Yes, Steelers saying it again: They will throw to tight ends Print
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Thursday, 23 August 2007 12:19
NFL Headline News

 PITTSBURGH (AP) -With every change in offensive coordinator, the message sent to the Pittsburgh Steelers' tight ends is the same: You'll be more involved in the offense, catch more passes, figure in more big plays.
Almost always, it's a ruse. The Steelers, as usual, will pound the ball with their running game, throw to their wide receivers on third down - and use their tight ends mostly as blockers.
Heath Miller, for example, was supposed to be the exception when the Steelers used a first-round draft pick on him in 2005.
So far, he's caught it an average of two times per game, hardly the kind of payoff expected from a first-rounder. While he was a valuable receiver during Pittsburgh's Super Bowl run at the end of the 2005 season, making seven catches in four games, he's done what most Steelers tight ends do.
Block, then block some more. Something Steelers tight ends learn to do in a hurry.
``It's one of the things I had to learn pretty early - you got to get low (to block),'' Miller said Thursday. ``I have a ton of respect for the guys who play fullback. We're asked to do some of their responsibilities from time to time, but to do it on a consistent basis like they do is a challenging job.''
A lot more challenging, it seems, is catching passes as a tight end in the Steelers' offense.
After making 39 catches as a rookie, six for touchdowns, Miller's production dropped a season ago, even though the Steelers threw the ball a lot more times in 2006 (523) than they did in 2005 (379). The rest of the offense was tied up mostly with Willie Parker's 337 carries.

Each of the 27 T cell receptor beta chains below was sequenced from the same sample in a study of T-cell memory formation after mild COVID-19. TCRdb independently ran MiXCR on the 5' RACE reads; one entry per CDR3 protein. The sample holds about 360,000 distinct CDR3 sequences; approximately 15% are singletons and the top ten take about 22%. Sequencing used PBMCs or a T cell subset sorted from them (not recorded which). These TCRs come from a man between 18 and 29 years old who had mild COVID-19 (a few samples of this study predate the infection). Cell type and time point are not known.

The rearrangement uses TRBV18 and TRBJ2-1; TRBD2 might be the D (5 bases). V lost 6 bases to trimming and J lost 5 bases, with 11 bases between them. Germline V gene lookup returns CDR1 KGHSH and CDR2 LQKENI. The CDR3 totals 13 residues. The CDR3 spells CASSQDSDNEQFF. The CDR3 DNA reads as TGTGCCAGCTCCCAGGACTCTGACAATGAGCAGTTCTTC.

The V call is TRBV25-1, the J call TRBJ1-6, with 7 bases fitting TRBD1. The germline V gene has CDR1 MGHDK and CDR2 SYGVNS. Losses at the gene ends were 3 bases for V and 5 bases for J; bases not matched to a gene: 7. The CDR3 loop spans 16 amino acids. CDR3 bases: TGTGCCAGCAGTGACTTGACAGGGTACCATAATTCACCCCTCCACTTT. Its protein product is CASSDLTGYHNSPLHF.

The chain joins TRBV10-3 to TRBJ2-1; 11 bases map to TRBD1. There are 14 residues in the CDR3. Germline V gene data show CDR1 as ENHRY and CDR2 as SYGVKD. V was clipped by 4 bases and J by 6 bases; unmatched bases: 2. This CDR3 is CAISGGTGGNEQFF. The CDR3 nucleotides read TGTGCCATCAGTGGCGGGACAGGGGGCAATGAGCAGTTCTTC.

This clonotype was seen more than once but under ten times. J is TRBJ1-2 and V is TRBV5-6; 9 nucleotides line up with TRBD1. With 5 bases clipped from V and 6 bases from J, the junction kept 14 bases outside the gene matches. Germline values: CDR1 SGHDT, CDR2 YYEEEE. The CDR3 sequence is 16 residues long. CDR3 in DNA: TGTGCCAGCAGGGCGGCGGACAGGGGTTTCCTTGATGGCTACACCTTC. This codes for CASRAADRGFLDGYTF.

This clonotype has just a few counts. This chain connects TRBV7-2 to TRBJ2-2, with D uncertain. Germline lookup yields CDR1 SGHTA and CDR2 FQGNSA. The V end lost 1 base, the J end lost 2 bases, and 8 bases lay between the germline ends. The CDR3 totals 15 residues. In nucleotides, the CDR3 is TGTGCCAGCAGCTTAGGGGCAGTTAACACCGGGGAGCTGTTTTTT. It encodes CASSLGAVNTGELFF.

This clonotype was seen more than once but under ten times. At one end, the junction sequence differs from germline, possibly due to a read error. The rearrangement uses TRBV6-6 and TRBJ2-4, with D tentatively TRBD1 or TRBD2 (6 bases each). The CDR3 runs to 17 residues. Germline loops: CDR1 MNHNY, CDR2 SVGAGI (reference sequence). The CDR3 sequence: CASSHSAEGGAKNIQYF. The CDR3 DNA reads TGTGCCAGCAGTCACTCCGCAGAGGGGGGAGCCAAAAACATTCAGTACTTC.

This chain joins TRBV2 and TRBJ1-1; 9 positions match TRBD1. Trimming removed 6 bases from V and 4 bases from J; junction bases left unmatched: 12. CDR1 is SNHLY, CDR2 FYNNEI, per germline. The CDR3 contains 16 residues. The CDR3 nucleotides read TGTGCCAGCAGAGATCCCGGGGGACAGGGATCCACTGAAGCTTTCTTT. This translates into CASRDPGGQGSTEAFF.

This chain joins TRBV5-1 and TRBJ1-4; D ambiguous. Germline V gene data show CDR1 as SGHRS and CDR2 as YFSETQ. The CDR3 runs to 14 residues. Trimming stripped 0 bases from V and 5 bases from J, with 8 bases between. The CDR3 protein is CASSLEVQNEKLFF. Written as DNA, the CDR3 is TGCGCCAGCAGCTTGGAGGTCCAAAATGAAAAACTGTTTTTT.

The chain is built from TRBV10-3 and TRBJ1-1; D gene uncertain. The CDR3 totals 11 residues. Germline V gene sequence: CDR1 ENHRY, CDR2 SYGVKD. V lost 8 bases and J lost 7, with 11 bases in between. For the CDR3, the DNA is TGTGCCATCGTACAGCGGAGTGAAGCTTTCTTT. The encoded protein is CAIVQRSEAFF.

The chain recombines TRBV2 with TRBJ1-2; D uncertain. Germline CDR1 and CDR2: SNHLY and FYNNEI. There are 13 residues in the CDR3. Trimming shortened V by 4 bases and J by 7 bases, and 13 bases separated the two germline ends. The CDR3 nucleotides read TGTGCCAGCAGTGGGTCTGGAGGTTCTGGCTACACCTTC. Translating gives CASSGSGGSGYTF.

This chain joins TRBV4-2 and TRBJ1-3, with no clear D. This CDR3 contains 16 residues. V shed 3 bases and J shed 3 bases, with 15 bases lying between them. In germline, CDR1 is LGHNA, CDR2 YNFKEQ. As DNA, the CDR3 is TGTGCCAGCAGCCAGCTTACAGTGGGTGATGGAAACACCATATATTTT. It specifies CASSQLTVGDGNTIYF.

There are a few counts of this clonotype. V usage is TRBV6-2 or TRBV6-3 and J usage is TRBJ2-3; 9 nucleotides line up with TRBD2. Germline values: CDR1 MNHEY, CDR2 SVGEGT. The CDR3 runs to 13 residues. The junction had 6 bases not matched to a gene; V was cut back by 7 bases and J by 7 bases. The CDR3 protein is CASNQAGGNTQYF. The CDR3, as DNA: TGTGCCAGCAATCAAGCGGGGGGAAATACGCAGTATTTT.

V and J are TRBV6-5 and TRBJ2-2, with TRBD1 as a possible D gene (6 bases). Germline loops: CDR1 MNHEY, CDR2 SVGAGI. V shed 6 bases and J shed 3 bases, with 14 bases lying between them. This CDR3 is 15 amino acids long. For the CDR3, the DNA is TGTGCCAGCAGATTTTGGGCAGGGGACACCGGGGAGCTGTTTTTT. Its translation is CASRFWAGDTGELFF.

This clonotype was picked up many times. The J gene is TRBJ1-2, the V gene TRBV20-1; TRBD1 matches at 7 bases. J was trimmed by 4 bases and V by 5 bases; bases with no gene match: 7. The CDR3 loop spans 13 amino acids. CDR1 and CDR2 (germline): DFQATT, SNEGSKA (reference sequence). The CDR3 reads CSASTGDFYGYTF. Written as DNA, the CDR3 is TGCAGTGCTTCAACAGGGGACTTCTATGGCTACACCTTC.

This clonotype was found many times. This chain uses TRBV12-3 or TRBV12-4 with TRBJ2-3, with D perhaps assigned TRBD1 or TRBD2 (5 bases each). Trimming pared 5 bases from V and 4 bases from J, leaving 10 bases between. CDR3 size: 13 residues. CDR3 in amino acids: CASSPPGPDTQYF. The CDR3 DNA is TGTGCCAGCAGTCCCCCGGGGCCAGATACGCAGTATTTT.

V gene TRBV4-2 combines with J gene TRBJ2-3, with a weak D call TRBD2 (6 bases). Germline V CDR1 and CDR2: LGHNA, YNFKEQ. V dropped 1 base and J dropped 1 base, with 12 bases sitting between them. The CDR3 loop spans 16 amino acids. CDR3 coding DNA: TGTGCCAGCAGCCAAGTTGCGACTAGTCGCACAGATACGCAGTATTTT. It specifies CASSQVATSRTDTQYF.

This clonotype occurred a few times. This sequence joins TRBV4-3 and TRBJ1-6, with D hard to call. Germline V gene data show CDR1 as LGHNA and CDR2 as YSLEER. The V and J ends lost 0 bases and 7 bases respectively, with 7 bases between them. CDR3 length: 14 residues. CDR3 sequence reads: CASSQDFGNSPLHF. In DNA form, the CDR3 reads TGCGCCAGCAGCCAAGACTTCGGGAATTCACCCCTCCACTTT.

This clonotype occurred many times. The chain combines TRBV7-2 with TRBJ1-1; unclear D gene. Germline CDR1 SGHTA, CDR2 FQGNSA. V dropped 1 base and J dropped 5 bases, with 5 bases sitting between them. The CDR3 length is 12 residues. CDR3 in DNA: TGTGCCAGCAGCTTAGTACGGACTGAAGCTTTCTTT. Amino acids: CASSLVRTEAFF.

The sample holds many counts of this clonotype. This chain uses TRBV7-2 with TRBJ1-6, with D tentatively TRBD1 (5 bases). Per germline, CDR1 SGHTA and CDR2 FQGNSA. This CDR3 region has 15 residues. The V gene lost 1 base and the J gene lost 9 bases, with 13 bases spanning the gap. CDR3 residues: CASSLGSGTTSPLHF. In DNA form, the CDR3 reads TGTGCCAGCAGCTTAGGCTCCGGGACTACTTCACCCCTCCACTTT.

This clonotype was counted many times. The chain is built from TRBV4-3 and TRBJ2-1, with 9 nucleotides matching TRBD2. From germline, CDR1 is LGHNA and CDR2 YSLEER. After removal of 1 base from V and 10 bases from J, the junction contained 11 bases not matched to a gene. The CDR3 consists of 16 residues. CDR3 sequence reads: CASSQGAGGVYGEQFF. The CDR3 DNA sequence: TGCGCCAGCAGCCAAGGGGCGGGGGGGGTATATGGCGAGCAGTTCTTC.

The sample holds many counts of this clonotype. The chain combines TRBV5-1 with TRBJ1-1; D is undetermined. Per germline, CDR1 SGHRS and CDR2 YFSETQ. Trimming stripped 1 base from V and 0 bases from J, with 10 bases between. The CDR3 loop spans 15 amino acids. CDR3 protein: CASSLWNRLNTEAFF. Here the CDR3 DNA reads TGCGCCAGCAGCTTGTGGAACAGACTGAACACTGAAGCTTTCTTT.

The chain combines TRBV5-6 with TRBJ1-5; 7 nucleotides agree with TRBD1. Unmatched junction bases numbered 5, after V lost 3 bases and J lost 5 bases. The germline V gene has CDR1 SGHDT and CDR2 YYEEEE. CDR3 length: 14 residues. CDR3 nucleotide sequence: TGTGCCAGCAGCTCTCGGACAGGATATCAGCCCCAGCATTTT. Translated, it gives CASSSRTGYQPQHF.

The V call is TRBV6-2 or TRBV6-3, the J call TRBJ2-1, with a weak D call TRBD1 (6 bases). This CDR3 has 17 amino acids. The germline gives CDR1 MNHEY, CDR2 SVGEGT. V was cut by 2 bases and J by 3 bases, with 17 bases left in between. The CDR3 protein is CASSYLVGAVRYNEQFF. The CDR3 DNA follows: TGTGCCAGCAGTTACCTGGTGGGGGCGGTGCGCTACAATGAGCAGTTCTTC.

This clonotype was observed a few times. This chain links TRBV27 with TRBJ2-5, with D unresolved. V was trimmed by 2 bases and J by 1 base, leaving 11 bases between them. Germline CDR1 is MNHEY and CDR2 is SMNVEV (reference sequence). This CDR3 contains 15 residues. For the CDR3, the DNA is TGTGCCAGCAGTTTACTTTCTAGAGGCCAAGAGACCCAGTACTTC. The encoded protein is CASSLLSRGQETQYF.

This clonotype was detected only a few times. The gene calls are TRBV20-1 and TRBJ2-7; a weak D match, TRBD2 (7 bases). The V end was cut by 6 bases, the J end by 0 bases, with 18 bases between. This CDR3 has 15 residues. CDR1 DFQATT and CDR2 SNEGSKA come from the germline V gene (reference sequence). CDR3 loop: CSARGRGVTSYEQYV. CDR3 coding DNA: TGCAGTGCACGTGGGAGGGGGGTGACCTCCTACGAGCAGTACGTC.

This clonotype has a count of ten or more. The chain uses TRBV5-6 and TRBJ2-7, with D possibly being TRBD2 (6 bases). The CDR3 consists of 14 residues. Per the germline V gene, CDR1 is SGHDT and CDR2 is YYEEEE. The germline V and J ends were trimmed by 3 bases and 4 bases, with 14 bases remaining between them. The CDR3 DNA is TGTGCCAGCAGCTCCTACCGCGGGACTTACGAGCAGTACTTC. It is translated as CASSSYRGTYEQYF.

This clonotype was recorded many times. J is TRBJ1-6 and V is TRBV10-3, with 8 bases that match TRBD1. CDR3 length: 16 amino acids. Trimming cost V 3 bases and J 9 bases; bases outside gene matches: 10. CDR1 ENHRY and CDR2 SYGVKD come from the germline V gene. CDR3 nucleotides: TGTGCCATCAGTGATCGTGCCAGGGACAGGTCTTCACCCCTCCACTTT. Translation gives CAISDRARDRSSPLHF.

Miller ended with 39 catches and five touchdowns, with the highlight of his season coming when he made an 87-yard TD catch against Miami in the season opener.
During this training camp, it's been more of the same for Miller and fellow tight ends Jerame Tuman and rookie Matt Spaeth. They keep hearing they're going to get the ball more - new offensive coordinator Bruce Arians all but promised it - but, so far, they're not.
Throughout training camp, Arians showed off alignments with three tight ends, a running back, one receiver and no fullback. Whether it's just a cover for something else remains to be seen.
Even after the Steelers used a third-round pick on Spaeth, a surprise given how little they traditionally use the tight end as a receiver, their tight ends have two receptions in three exhibition games.
``We don't really get concerned with that, it's the preseason and we stick to kind of basic stuff,'' Miller said. ``It's kind of the same thing every year. We're not really worried about it.''
This isn't a recent trend, either. The Steelers' reluctance to throw to their tight ends, except immediately after they drafted Eric Green in 1990, has been a standing joke in their locker room since Chuck Noll's days as coach.
``We'll have our fair share of opportunities,'' an undeterred Miller said. ``I think we've had our fair share our first couple of years here. I think as a group we just prepare ourselves that when we get an opportunity, we want to make the most of it.''
Arians is remaking the Steelers' offense by giving more freedom to quarterback Ben Roethlisberger at the line of scrimmage. Whether that results in the tight ends being more than very-tall replacements for fullback and ace blocker Dan Kreider is uncertain.
``I like having three tight ends on the field a lot,'' Arians said.
With the 6-7 Spaeth and the 6-5 Miller, the Steelers would seemingly have two very distinctive end zone targets when they get around the goal line.
``I think Matt's a good receiver and he's proven he's got good hands and he's obviously a big guy,'' Miller said. ``He's coming along really well and we'll see how that shakes out.''
Notes: Roethlisberger's hometown of Findlay, Ohio, was flooded this week, but the QB said his parents' home was not damaged other than getting some water in the basement. ... After using second-year RT Willie Colon all week with the starters, coach Mike Tomlin unexpectedly put Max Starks back with the starters on Thursday. Starks started the last two seasons With the season opener a little more than two weeks away, Tomlin has yet to name a starting offensive line.
 

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